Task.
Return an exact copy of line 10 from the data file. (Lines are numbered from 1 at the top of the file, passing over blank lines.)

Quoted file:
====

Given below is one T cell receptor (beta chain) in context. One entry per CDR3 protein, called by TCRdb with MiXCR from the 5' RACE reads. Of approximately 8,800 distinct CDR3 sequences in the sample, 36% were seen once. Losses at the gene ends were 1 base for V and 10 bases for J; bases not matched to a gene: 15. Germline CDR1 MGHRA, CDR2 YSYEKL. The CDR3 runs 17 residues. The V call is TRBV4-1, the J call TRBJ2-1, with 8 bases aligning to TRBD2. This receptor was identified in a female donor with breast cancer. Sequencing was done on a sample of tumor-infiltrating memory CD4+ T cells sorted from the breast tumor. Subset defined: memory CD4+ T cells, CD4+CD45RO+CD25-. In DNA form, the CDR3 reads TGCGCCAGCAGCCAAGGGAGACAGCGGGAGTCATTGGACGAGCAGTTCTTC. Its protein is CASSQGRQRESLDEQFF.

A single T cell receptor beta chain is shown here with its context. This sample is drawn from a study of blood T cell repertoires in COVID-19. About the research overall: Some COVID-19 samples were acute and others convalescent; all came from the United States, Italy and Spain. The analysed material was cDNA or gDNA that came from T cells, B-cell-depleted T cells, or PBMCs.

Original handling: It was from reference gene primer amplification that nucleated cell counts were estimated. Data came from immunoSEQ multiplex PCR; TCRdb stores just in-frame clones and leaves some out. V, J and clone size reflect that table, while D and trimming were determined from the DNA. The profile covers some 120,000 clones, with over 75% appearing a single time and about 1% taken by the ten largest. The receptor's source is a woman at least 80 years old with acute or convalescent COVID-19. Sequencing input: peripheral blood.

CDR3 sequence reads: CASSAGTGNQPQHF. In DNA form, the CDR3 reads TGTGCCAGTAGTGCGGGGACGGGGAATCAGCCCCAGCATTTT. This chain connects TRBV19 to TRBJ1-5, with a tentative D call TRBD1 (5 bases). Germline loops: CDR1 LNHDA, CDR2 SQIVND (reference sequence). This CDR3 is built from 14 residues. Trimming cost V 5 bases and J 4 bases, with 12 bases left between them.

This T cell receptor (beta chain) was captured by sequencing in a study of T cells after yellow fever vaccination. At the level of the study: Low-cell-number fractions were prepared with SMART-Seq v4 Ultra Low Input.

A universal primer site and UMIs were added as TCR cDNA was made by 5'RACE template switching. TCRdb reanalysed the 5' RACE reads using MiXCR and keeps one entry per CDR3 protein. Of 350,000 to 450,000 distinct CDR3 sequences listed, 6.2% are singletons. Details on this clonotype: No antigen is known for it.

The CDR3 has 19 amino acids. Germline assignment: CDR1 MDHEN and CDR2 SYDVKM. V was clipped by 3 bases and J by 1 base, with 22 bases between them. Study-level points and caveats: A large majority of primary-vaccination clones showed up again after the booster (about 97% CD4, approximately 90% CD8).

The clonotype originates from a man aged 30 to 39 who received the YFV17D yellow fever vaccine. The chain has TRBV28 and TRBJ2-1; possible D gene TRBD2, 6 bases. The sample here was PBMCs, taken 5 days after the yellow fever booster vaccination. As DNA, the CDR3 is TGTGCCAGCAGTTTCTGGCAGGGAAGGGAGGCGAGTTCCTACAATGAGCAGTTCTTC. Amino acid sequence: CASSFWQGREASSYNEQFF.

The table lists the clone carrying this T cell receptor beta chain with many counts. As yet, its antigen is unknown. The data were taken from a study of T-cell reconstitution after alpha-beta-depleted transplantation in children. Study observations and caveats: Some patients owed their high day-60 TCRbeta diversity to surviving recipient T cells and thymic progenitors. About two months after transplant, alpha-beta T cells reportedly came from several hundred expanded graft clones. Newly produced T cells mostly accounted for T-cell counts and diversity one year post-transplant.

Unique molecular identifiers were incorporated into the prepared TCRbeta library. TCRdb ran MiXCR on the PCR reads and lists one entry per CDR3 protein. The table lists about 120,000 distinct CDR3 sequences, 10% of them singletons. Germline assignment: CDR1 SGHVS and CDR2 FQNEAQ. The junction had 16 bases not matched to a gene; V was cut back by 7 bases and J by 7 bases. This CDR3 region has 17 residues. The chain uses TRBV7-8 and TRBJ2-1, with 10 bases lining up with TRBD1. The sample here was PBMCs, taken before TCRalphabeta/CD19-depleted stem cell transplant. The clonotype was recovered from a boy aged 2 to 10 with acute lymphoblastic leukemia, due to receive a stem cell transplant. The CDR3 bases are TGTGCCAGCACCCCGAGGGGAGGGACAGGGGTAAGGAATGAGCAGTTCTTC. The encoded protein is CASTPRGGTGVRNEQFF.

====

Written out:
Unique molecular identifiers were incorporated into the prepared TCRbeta library. TCRdb ran MiXCR on the PCR reads and lists one entry per CDR3 protein. The table lists about 120,000 distinct CDR3 sequences, 10% of them singletons. Germline assignment: CDR1 SGHVS and CDR2 FQNEAQ. The junction had 16 bases not matched to a gene; V was cut back by 7 bases and J by 7 bases. This CDR3 region has 17 residues. The chain uses TRBV7-8 and TRBJ2-1, with 10 bases lining up with TRBD1. The sample here was PBMCs, taken before TCRalphabeta/CD19-depleted stem cell transplant. The clonotype was recovered from a boy aged 2 to 10 with acute lymphoblastic leukemia, due to receive a stem cell transplant. The CDR3 bases are TGTGCCAGCACCCCGAGGGGAGGGACAGGGGTAAGGAATGAGCAGTTCTTC. The encoded protein is CASTPRGGTGVRNEQFF.